The Conservation Reserve Program, a USDA cost-share and rental payment program designed to help reduce overgrazing, soil erosion, loss of wildlife habitat and other conservation issues, has opened for emergency haying and grazing use in Callaway County to help drought-stricken farmers.
Darrell Campbell, Callaway County executive director of USDA's Farm Service Agency, made the announcement when all but about four counties in the state had been released for emergency haying and grazing due to the severe drought.
Under normal conditions, farmers complying with CRP standards are restricted to using only one-third of their land for grazing or haying, or may use the whole acre once every three years. This is done to prevent overgrazing and other problems stemming from overuse of the field, and farmers benefit through a rental payment deduction.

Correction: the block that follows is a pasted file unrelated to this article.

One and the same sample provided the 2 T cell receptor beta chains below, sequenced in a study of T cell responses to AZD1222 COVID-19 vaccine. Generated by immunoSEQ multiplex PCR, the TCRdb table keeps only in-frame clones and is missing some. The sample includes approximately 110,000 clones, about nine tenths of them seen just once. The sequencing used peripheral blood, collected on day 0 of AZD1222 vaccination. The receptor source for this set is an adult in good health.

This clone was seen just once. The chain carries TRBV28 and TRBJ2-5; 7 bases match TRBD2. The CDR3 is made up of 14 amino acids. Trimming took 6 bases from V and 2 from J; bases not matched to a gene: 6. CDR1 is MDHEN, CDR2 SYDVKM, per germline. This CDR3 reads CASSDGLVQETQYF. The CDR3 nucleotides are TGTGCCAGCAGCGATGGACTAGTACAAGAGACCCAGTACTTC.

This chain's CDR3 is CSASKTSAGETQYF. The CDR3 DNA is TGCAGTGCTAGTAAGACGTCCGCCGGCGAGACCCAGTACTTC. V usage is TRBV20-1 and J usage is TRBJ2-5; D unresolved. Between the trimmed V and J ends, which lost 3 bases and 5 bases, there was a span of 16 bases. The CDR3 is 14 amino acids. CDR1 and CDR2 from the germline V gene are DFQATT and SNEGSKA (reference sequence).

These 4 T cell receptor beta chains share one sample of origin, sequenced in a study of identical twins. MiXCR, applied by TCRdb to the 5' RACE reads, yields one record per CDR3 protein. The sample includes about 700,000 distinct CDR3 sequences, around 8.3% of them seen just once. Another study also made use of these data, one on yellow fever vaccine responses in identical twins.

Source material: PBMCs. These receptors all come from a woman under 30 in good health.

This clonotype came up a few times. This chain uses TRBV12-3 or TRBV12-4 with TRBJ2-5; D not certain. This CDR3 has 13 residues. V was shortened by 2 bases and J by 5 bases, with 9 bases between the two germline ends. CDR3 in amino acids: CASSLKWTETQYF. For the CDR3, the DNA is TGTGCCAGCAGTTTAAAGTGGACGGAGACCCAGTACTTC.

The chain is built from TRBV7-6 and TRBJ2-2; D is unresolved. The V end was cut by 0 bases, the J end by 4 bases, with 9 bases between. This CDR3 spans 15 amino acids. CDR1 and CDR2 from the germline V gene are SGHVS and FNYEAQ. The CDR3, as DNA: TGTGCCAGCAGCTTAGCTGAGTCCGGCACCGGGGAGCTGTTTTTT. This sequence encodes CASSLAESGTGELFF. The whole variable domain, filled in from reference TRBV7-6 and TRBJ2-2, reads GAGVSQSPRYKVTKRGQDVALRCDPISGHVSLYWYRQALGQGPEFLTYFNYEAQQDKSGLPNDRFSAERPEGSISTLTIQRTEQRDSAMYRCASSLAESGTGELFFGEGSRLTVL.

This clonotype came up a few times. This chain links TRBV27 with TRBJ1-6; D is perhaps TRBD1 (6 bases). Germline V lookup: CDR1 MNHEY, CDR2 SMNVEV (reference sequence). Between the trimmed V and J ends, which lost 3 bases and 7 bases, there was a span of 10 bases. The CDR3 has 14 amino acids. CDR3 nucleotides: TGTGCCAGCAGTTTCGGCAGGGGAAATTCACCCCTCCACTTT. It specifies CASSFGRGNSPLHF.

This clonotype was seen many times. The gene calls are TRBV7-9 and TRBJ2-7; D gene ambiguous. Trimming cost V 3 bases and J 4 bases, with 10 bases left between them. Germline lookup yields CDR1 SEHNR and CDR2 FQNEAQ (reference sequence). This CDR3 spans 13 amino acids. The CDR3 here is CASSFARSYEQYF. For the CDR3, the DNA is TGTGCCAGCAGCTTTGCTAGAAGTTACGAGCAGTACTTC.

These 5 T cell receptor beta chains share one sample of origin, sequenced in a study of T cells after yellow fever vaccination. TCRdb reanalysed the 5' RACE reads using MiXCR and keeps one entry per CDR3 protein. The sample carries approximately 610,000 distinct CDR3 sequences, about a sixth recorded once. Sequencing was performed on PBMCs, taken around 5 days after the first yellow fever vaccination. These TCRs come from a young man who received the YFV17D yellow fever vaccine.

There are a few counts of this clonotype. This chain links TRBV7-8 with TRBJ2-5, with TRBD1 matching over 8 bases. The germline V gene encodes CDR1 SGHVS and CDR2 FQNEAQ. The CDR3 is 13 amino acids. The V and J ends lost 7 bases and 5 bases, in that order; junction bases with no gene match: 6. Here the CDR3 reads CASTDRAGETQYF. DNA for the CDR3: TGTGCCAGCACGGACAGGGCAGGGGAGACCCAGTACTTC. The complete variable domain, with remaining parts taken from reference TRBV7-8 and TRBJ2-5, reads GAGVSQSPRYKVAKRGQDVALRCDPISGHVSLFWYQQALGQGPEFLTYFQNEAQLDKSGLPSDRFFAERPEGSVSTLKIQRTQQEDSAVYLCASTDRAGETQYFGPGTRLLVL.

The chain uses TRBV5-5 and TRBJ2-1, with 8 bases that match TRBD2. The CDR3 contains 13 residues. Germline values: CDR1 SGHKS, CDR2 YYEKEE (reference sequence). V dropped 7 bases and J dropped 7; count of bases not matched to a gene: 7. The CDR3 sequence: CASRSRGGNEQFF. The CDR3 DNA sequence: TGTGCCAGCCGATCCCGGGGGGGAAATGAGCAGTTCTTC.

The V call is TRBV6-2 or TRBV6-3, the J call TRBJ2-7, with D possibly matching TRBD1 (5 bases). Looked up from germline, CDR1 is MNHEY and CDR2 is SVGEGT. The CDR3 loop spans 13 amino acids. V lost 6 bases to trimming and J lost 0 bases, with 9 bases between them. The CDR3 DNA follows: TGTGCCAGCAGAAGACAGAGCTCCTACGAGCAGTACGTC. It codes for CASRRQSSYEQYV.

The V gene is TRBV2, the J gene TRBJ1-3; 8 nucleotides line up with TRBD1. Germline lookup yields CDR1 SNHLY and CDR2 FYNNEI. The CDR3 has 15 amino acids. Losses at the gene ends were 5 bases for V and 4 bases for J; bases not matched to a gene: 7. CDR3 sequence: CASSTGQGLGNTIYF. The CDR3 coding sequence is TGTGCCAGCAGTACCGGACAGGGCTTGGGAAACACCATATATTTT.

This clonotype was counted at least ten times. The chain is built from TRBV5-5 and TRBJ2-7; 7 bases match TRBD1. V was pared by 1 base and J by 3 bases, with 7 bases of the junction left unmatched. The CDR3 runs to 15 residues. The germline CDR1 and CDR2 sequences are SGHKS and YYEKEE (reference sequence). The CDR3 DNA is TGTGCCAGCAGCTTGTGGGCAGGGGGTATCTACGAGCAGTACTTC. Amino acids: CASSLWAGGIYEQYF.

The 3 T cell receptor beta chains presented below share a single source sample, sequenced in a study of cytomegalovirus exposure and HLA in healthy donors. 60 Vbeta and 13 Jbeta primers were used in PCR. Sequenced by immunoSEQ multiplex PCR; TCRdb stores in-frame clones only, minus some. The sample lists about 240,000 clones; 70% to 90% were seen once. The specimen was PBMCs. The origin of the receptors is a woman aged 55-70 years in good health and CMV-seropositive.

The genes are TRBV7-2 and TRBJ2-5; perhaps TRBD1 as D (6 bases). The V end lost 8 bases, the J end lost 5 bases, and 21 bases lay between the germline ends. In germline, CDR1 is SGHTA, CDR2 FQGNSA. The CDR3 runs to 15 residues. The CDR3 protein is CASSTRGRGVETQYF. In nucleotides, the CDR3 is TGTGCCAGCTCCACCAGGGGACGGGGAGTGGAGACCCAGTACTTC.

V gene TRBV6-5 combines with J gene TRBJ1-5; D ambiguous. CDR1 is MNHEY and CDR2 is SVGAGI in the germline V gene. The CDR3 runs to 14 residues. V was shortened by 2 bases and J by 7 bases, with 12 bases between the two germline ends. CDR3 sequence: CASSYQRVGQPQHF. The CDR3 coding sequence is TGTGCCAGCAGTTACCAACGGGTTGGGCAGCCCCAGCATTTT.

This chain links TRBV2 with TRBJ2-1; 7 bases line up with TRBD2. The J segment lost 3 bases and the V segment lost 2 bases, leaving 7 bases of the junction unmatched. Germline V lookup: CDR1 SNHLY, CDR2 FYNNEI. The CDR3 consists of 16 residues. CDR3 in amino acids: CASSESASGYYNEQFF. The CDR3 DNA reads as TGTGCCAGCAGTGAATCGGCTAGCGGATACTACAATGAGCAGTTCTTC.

This emergency access opens up additional percentages of that land for use to help producers struggling to find forage for their livestock, so long as at least half of each field or contiguous is left unhayed for wildlife, and at least 25 percent of each field or contiguous field is left ungrazed.
"Yesterday at last count we had 23 people already requested it be released, and we just got approved Monday," said Campbell, who added that approximately 18,000 acres in Callaway County are under CRP. "I have no idea how many people we've even talked to today."